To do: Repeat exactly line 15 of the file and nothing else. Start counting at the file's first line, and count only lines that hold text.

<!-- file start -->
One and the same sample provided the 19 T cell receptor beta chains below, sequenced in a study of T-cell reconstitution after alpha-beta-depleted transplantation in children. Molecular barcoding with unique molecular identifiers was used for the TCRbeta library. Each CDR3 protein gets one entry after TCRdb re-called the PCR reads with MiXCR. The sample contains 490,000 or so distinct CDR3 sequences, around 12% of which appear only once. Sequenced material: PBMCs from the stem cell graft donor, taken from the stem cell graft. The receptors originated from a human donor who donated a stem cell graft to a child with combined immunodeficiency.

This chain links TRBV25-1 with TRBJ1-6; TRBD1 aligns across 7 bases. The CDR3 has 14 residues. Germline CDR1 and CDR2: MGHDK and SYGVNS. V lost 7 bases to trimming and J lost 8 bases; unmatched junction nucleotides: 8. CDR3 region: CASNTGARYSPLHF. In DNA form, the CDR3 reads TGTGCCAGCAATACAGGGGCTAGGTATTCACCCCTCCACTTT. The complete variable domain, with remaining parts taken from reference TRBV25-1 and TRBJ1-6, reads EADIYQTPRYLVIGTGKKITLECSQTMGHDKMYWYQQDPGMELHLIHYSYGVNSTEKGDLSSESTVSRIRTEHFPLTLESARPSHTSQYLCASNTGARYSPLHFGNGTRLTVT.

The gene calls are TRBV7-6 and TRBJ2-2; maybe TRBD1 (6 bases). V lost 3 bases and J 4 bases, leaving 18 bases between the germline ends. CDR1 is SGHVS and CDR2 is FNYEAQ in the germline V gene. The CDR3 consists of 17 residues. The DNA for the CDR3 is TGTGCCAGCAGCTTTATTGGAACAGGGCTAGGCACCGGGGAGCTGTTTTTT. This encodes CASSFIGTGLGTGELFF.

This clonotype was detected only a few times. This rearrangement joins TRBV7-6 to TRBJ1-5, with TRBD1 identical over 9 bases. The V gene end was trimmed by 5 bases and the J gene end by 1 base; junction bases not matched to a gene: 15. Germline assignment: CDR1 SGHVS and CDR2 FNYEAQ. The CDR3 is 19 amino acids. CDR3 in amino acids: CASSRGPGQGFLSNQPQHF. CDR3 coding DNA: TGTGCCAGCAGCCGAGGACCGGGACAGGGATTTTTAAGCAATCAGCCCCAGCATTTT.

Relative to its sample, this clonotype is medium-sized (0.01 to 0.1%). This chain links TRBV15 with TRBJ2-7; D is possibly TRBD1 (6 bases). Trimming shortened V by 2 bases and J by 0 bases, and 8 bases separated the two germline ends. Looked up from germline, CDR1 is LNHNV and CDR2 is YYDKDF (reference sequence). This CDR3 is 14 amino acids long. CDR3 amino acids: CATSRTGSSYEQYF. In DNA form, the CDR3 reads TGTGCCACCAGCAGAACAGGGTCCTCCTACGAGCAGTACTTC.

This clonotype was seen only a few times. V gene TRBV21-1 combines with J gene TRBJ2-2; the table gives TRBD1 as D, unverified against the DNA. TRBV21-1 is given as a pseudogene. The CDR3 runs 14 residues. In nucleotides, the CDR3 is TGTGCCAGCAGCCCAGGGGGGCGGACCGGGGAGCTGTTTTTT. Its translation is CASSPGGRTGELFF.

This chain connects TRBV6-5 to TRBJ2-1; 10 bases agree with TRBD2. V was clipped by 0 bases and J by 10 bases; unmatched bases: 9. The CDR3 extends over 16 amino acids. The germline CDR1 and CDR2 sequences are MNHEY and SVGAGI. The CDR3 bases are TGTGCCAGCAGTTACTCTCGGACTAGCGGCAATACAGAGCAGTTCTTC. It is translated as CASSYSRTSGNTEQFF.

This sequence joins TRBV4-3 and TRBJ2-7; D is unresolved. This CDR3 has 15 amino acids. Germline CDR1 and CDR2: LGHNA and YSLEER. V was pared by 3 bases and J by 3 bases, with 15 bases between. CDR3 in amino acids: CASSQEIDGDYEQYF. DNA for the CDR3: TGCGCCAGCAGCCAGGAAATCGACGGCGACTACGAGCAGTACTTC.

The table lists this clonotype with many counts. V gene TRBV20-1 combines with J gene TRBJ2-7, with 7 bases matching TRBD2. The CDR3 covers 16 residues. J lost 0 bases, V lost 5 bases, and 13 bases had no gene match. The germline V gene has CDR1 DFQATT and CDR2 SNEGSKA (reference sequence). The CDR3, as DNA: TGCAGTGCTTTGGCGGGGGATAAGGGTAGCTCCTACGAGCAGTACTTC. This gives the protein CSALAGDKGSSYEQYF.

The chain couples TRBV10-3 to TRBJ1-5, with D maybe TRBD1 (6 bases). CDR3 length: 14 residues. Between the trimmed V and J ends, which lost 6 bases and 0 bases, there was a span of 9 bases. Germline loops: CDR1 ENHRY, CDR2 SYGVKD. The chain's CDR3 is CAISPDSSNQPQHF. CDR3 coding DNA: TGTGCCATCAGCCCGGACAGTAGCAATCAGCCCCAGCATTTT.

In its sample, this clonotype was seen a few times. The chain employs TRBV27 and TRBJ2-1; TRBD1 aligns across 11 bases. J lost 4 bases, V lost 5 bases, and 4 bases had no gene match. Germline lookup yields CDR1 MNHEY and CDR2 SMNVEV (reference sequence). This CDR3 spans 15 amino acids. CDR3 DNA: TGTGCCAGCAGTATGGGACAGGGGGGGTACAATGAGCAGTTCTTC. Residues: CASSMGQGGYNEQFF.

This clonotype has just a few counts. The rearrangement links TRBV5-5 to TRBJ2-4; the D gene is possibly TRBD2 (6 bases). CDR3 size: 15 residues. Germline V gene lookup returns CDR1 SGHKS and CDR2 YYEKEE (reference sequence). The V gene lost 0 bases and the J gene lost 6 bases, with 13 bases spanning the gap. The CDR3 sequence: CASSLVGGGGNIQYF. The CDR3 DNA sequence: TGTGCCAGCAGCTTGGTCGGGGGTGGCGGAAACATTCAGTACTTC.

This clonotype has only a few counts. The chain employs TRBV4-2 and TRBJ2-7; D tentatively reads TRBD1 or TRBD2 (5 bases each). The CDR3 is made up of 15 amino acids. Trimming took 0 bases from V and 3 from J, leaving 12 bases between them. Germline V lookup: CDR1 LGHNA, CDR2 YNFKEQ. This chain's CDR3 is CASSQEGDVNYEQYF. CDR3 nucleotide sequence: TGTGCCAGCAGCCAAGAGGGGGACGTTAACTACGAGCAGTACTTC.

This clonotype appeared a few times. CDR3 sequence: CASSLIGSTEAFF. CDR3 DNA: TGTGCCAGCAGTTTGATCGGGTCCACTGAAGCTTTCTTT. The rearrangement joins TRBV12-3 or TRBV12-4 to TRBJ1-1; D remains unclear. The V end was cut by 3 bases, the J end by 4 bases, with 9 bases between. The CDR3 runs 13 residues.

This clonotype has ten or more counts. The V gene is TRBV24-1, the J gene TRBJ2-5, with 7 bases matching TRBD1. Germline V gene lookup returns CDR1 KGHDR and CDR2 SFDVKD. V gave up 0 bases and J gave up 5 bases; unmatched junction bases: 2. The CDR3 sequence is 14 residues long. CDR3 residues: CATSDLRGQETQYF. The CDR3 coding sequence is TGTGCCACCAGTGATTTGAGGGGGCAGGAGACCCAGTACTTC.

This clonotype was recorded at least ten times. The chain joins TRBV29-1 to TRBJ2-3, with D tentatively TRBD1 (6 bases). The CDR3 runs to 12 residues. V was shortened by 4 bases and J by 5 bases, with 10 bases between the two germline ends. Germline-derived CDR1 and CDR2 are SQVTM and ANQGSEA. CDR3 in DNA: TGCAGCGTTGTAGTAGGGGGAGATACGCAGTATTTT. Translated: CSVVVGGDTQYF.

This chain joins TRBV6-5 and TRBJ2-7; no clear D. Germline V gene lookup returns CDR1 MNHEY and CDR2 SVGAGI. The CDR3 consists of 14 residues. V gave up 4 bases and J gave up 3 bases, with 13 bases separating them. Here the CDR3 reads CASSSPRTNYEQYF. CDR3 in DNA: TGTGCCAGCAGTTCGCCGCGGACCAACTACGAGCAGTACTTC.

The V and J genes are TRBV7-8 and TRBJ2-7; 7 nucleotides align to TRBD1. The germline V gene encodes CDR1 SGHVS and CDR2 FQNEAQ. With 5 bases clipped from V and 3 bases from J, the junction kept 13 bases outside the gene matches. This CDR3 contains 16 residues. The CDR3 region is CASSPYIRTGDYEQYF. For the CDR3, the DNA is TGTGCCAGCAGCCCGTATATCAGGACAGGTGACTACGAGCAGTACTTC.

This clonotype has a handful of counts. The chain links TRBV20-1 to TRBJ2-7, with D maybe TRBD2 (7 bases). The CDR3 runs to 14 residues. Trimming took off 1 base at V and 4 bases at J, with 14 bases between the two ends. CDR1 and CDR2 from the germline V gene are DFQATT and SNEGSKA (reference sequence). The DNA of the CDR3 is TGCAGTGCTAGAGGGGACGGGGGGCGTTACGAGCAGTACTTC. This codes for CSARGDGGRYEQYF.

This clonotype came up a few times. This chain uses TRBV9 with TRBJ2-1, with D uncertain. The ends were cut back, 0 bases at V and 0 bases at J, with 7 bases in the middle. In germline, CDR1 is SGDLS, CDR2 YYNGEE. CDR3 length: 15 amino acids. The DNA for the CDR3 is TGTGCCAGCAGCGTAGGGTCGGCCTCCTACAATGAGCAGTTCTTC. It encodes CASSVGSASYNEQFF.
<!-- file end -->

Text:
This clonotype has ten or more counts. The V gene is TRBV24-1, the J gene TRBJ2-5, with 7 bases matching TRBD1. Germline V gene lookup returns CDR1 KGHDR and CDR2 SFDVKD. V gave up 0 bases and J gave up 5 bases; unmatched junction bases: 2. The CDR3 sequence is 14 residues long. CDR3 residues: CATSDLRGQETQYF. The CDR3 coding sequence is TGTGCCACCAGTGATTTGAGGGGGCAGGAGACCCAGTACTTC.